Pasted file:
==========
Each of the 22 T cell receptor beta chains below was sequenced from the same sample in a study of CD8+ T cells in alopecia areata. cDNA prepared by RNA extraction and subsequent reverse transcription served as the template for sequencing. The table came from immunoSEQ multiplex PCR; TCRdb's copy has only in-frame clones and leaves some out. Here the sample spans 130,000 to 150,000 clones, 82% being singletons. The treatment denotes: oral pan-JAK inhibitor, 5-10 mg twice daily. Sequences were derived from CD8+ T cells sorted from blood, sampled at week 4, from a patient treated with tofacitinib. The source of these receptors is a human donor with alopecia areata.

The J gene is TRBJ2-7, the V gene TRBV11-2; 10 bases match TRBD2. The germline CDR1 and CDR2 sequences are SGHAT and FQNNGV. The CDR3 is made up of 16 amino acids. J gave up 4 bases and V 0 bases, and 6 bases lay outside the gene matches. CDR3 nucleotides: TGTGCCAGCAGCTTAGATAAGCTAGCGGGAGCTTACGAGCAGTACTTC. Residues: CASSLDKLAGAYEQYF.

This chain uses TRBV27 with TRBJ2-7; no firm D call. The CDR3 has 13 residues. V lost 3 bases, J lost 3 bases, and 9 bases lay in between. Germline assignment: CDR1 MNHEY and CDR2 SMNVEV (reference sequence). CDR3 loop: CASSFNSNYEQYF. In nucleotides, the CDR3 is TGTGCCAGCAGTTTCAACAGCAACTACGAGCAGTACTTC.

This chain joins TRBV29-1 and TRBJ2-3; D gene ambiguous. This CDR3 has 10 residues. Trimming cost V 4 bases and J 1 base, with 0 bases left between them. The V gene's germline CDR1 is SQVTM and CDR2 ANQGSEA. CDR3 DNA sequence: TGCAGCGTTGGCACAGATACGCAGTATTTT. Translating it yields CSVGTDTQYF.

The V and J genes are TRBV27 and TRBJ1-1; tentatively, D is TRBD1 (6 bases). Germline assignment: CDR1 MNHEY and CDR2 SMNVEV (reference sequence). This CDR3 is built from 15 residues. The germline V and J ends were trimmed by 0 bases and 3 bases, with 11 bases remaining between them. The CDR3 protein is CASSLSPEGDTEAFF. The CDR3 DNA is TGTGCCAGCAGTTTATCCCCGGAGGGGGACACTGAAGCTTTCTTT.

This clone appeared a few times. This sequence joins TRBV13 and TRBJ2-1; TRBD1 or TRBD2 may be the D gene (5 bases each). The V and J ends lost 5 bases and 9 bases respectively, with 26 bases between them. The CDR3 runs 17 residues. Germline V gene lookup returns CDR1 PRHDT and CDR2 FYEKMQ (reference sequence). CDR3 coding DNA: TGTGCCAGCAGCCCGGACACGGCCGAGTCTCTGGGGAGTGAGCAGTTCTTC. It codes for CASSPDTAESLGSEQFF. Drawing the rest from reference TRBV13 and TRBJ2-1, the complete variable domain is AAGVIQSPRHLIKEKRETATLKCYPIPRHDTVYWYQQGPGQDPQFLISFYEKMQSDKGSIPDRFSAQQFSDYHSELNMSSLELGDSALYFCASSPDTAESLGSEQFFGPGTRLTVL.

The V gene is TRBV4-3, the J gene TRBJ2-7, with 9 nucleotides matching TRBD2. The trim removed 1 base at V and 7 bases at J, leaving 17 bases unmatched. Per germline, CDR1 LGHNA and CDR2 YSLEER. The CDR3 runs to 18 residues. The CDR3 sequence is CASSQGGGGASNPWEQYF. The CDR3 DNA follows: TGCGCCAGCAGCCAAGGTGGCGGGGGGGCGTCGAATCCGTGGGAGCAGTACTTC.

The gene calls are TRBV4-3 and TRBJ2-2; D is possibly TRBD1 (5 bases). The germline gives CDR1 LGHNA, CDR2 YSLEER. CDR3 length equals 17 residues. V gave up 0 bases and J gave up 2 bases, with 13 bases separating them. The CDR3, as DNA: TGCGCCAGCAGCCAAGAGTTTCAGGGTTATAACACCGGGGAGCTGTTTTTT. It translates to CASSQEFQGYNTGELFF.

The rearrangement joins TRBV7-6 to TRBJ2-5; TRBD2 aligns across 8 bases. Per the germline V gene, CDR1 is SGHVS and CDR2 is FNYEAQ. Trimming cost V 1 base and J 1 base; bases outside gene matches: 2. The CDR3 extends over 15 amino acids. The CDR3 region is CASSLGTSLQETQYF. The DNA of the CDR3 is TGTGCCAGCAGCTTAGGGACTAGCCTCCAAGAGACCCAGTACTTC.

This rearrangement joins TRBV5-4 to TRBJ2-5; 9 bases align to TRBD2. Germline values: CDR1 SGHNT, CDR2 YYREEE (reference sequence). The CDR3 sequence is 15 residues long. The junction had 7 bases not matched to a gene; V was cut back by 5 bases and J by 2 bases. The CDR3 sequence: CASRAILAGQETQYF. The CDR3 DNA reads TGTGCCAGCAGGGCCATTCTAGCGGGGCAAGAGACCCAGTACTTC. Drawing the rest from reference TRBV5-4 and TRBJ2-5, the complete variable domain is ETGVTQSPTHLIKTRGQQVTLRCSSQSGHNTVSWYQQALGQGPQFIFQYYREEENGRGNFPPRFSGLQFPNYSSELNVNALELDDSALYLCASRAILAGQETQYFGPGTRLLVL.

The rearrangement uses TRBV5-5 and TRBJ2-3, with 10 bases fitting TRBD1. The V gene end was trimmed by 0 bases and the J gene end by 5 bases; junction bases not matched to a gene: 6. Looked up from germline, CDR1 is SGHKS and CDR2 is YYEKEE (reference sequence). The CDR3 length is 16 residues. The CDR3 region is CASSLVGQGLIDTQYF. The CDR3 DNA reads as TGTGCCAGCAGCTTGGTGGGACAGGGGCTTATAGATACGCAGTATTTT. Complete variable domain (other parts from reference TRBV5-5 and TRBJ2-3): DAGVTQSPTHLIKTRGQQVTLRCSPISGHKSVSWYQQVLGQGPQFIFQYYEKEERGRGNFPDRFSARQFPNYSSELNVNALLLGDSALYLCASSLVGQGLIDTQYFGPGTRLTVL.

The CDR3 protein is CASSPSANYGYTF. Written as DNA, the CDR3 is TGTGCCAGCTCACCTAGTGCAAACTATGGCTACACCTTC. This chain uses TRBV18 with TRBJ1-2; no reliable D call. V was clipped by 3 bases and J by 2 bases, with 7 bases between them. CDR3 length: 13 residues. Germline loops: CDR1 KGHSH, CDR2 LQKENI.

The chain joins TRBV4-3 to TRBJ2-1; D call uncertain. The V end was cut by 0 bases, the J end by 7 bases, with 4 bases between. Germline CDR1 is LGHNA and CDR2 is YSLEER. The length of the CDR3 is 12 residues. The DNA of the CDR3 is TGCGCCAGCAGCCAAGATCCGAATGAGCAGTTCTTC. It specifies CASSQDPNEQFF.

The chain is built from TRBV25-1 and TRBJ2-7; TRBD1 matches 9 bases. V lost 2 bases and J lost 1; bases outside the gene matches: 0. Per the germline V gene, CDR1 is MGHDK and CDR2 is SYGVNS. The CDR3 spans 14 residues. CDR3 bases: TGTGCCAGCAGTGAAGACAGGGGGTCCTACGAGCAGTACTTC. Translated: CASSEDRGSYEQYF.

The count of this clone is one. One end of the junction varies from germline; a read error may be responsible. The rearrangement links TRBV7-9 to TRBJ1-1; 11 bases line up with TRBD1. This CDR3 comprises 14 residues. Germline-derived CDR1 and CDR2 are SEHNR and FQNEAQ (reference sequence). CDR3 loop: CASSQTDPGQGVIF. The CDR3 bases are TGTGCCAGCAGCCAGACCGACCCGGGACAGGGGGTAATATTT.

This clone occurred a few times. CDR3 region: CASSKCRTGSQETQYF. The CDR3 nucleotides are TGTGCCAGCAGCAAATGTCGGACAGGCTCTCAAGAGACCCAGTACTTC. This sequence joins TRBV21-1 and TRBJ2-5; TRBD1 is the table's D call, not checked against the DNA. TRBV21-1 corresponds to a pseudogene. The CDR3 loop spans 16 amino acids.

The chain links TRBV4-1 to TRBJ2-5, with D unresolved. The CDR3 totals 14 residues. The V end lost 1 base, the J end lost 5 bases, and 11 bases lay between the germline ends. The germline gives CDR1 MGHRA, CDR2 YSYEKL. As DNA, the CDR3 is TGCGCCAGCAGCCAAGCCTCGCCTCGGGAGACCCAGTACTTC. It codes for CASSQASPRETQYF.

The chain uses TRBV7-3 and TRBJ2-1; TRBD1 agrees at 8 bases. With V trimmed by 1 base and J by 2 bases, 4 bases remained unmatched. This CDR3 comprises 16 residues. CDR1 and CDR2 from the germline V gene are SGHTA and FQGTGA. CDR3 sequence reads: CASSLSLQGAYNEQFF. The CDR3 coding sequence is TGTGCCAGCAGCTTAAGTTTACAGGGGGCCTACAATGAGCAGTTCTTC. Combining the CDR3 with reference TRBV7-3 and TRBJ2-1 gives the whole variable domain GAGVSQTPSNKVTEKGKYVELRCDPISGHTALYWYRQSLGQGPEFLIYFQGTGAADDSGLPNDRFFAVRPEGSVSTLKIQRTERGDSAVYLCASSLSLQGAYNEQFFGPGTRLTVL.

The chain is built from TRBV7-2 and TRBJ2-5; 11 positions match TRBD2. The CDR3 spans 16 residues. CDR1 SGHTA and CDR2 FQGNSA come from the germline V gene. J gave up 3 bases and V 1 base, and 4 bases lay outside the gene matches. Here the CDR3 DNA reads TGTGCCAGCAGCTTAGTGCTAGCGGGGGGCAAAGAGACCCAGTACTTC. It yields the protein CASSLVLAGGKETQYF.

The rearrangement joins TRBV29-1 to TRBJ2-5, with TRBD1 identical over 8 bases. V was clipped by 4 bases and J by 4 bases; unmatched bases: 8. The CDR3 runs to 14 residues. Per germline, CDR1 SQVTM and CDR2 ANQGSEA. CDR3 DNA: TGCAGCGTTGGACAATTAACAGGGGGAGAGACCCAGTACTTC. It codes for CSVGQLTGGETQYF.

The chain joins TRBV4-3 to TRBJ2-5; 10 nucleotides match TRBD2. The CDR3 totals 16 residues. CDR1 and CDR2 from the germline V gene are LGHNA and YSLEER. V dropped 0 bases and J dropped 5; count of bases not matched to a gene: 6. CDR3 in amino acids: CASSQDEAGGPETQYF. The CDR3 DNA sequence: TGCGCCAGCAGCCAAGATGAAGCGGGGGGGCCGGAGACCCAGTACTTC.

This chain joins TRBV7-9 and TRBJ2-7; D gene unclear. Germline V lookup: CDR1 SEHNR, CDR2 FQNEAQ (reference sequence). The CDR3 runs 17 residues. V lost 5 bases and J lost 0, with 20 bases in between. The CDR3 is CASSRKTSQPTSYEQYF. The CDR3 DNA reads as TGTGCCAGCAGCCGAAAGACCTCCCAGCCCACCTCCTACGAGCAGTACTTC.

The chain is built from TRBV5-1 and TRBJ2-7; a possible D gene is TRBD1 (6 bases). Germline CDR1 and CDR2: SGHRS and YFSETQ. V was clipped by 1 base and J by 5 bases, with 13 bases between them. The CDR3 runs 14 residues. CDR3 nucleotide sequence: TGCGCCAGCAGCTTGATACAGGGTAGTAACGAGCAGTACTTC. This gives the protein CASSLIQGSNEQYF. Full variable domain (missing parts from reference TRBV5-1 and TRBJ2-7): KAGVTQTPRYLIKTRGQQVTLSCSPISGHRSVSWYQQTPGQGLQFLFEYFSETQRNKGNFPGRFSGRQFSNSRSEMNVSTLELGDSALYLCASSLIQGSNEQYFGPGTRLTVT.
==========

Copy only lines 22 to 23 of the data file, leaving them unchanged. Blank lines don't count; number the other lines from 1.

This chain joins TRBV7-9 and TRBJ2-7; D gene unclear. Germline V lookup: CDR1 SEHNR, CDR2 FQNEAQ (reference sequence). The CDR3 runs 17 residues. V lost 5 bases and J lost 0, with 20 bases in between. The CDR3 is CASSRKTSQPTSYEQYF. The CDR3 DNA reads as TGTGCCAGCAGCCGAAAGACCTCCCAGCCCACCTCCTACGAGCAGTACTTC.

The chain is built from TRBV5-1 and TRBJ2-7; a possible D gene is TRBD1 (6 bases). Germline CDR1 and CDR2: SGHRS and YFSETQ. V was clipped by 1 base and J by 5 bases, with 13 bases between them. The CDR3 runs 14 residues. CDR3 nucleotide sequence: TGCGCCAGCAGCTTGATACAGGGTAGTAACGAGCAGTACTTC. This gives the protein CASSLIQGSNEQYF. Full variable domain (missing parts from reference TRBV5-1 and TRBJ2-7): KAGVTQTPRYLIKTRGQQVTLSCSPISGHRSVSWYQQTPGQGLQFLFEYFSETQRNKGNFPGRFSGRQFSNSRSEMNVSTLELGDSALYLCASSLIQGSNEQYFGPGTRLTVT.